I was lucky enough to be raised in community that still lives off the land, so most of what we ate growing up was grown, harvested or caught within a 30-mile radius. But unlike many of our neighbors, we really have never housed any type of farm animal or livestock, even though we do live on 200 acres in Grand Bay, a rural South Alabama town of about 3,000.
So when my mother decided she and my step dad wanted to buy almost two dozen chickens to raise on their own, I was a little surprised, and a little grossed out actually. (If any of you have ever spent five minutes near a chicken coop, you know what I’m talking about!)
So why, I wondered, did they want to raise their own chickens, which need so much care and attention, when they could just visit the local grocer? Needless to say, it didn’t take long for me to find out why. Three words: fresh farm eggs. It doesn’t get any healthier and tastier than this.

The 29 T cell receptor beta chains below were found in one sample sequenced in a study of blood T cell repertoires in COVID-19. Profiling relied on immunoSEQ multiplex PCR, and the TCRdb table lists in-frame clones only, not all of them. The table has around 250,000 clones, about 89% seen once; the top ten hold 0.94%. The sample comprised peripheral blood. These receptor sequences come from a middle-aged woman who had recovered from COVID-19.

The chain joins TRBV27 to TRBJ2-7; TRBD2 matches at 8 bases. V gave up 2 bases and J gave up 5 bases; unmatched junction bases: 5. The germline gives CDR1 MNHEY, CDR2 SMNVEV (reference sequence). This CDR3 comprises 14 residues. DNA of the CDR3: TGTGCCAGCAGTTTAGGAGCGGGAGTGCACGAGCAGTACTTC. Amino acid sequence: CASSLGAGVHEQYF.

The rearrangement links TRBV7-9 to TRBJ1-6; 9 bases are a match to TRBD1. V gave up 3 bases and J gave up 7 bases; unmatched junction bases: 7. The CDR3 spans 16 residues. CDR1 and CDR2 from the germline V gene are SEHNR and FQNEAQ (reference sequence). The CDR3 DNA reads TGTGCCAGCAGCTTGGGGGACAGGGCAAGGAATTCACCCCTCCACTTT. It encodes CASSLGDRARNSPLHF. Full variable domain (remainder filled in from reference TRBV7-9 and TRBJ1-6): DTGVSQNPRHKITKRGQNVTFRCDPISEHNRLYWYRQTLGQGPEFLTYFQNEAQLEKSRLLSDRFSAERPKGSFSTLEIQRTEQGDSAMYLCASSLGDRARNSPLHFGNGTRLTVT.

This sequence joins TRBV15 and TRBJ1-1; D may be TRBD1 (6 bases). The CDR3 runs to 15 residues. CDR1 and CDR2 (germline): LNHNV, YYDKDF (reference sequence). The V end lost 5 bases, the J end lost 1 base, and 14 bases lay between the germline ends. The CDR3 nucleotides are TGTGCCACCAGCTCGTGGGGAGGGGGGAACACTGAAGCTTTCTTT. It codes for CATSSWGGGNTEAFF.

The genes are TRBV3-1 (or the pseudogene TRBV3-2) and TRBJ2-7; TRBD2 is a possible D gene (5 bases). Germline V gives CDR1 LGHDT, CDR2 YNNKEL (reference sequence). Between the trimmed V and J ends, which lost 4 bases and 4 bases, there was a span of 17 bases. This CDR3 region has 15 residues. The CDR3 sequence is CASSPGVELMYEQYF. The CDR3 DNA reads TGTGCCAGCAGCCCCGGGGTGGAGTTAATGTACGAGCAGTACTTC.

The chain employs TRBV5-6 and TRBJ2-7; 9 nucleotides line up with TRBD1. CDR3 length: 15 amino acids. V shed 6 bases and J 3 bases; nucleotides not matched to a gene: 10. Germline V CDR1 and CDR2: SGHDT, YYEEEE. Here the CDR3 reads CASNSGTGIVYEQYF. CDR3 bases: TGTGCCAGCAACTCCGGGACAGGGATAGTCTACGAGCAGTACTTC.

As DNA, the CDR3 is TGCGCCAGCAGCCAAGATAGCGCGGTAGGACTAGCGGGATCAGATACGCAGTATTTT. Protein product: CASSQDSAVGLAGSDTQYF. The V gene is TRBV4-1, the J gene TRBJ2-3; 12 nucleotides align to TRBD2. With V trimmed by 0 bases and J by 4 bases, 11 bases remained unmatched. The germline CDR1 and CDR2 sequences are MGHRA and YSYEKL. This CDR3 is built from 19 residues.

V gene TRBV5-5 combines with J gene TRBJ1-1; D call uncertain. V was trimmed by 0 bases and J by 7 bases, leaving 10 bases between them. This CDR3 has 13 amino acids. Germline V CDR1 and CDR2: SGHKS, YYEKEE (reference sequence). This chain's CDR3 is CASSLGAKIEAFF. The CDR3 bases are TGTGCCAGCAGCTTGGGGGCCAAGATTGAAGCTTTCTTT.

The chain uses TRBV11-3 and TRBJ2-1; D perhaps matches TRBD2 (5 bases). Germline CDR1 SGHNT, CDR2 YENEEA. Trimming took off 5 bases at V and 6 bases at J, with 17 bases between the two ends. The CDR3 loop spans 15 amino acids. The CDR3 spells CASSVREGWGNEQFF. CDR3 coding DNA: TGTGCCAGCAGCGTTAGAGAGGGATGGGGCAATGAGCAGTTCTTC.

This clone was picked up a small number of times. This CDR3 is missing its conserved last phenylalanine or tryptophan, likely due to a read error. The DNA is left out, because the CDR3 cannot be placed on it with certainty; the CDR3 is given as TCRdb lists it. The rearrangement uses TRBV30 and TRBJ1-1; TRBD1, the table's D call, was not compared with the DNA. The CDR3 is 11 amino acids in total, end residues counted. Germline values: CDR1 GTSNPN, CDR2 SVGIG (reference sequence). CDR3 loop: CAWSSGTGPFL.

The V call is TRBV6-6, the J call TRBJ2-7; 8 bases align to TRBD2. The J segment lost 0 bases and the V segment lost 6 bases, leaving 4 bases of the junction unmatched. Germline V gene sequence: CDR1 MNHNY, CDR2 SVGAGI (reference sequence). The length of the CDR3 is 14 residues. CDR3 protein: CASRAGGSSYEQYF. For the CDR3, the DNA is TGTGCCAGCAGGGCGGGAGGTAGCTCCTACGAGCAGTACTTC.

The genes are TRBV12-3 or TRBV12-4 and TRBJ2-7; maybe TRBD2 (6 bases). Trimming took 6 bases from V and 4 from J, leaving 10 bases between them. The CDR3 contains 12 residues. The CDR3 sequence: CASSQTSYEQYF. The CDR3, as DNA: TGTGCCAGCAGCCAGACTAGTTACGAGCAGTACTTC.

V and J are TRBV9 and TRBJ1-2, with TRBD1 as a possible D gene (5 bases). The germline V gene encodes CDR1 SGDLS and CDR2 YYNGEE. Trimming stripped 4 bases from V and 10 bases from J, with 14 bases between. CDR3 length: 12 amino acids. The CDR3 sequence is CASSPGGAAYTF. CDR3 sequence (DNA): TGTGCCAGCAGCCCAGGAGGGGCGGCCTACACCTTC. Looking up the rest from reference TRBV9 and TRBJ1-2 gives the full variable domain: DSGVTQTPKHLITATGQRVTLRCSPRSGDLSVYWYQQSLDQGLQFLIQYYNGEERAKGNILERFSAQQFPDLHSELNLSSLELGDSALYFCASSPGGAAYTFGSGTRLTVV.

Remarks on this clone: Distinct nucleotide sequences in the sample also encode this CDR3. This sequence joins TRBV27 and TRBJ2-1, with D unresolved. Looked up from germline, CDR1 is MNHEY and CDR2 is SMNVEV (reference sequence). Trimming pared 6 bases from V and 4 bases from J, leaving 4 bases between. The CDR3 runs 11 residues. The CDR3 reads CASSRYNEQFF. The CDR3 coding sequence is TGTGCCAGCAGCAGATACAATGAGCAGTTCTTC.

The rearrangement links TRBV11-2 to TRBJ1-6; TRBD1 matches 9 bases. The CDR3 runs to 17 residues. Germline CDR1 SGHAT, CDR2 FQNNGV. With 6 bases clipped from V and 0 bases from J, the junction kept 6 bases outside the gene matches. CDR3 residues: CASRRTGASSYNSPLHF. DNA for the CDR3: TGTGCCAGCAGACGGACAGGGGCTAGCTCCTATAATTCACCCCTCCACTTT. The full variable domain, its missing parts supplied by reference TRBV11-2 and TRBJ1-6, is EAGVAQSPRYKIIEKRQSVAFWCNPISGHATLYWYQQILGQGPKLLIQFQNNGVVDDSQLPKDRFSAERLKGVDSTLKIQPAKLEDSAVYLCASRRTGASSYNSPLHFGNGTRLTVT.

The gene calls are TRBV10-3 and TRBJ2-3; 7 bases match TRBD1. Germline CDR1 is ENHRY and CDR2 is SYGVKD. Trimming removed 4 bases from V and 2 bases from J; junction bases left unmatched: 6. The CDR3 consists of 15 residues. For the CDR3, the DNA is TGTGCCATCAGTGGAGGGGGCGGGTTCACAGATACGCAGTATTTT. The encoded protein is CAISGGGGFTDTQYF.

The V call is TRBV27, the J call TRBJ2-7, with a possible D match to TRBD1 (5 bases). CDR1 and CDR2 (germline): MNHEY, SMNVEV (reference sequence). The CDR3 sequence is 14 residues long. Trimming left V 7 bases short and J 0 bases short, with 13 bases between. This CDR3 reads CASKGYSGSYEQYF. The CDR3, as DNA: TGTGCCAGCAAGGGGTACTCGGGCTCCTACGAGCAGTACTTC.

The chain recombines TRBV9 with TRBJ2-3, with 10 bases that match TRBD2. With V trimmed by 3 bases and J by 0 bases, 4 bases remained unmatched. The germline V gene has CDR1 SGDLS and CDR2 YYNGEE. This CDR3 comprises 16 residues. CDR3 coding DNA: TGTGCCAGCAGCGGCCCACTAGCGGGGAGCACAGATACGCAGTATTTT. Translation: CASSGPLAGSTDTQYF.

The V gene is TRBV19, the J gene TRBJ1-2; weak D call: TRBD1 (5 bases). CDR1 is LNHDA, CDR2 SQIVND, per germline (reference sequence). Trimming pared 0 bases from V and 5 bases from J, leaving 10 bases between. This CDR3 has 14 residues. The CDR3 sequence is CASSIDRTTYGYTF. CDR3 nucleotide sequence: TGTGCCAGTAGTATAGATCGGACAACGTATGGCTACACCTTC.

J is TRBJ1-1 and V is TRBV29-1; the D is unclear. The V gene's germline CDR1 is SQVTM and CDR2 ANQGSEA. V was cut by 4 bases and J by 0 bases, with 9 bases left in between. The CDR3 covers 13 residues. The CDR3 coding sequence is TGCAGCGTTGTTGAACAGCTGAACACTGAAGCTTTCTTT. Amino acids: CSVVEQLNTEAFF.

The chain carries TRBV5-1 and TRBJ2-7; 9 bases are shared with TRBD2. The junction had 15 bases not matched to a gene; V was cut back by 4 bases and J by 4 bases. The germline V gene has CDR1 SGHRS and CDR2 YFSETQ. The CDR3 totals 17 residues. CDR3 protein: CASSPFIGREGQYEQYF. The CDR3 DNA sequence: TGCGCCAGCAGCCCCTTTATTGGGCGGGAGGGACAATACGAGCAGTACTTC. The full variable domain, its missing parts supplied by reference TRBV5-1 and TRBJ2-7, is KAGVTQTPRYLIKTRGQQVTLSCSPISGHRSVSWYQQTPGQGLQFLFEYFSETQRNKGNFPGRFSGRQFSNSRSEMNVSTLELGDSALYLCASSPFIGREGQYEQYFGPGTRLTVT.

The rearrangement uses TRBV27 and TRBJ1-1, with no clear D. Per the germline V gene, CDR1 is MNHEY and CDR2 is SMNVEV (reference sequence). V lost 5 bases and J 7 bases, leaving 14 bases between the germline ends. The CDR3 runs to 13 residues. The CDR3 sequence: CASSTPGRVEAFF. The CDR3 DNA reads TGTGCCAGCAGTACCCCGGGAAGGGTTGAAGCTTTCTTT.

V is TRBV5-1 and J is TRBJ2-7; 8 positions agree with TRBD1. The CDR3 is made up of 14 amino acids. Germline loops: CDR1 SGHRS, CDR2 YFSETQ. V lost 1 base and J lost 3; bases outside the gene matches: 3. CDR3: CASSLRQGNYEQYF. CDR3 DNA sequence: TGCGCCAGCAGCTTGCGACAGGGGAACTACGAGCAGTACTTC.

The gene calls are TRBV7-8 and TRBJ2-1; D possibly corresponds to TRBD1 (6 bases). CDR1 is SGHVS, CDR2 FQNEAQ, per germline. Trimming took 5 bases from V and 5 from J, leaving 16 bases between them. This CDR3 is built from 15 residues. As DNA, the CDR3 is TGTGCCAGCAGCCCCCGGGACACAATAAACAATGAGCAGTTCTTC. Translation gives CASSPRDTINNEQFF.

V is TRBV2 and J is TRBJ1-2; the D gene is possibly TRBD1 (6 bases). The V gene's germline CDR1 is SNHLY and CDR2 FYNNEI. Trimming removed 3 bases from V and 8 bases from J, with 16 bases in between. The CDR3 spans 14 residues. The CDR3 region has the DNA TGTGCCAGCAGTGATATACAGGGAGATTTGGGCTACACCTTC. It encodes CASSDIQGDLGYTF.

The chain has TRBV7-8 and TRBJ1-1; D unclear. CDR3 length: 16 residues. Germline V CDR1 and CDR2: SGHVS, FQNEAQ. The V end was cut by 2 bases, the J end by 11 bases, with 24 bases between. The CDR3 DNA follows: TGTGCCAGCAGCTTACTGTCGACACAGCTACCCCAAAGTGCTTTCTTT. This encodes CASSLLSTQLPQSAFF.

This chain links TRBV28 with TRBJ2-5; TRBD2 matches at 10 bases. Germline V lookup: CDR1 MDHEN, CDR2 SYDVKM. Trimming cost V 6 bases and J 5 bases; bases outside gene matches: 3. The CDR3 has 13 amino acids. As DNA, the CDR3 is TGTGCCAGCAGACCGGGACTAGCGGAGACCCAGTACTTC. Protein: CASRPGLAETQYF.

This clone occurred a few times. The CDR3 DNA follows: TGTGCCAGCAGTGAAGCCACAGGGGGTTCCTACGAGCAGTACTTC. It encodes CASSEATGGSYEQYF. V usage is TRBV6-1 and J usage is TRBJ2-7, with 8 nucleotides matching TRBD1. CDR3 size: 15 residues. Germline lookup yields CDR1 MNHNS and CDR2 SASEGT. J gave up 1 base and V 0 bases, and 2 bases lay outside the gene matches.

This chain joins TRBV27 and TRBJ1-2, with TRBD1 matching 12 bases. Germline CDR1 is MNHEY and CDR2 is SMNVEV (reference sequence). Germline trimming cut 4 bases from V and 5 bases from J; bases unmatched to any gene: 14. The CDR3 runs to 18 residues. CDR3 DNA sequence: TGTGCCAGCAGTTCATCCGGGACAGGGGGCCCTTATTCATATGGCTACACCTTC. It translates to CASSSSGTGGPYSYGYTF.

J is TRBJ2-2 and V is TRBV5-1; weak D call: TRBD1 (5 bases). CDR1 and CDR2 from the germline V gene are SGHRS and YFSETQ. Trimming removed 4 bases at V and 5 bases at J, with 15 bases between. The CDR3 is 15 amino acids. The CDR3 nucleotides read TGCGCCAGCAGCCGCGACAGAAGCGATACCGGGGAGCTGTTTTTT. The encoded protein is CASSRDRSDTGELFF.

According to a 2007 study by Mother Earth News, eggs from hens raised in the pastures versus commercial eggs contain four to six times as much vitamin D, 1/3 less cholesterol, 1/4 less saturated fat, 2/3 more vitamin A, two times more omega-3 fatty acids, three times more vitamin E and seven times more beta carotene.
Aside from the many health benefits of eating fresh eggs, there’s just something about toting the egg basket out to the chicken coop late afternoon in the summers and discovering eggs so fresh that they’re still warm to the touch. Whether it’s an award-winning bowl of homemade potato salad, famous scrambled eggs or made-from-scratch pumpkin pie, it seems that Mom always has a use for the dozen eggs she collects from her hens each day. Check out how I spent my afternoon gathering eggs with Mom and my step-nephew Brian during a trip home in July!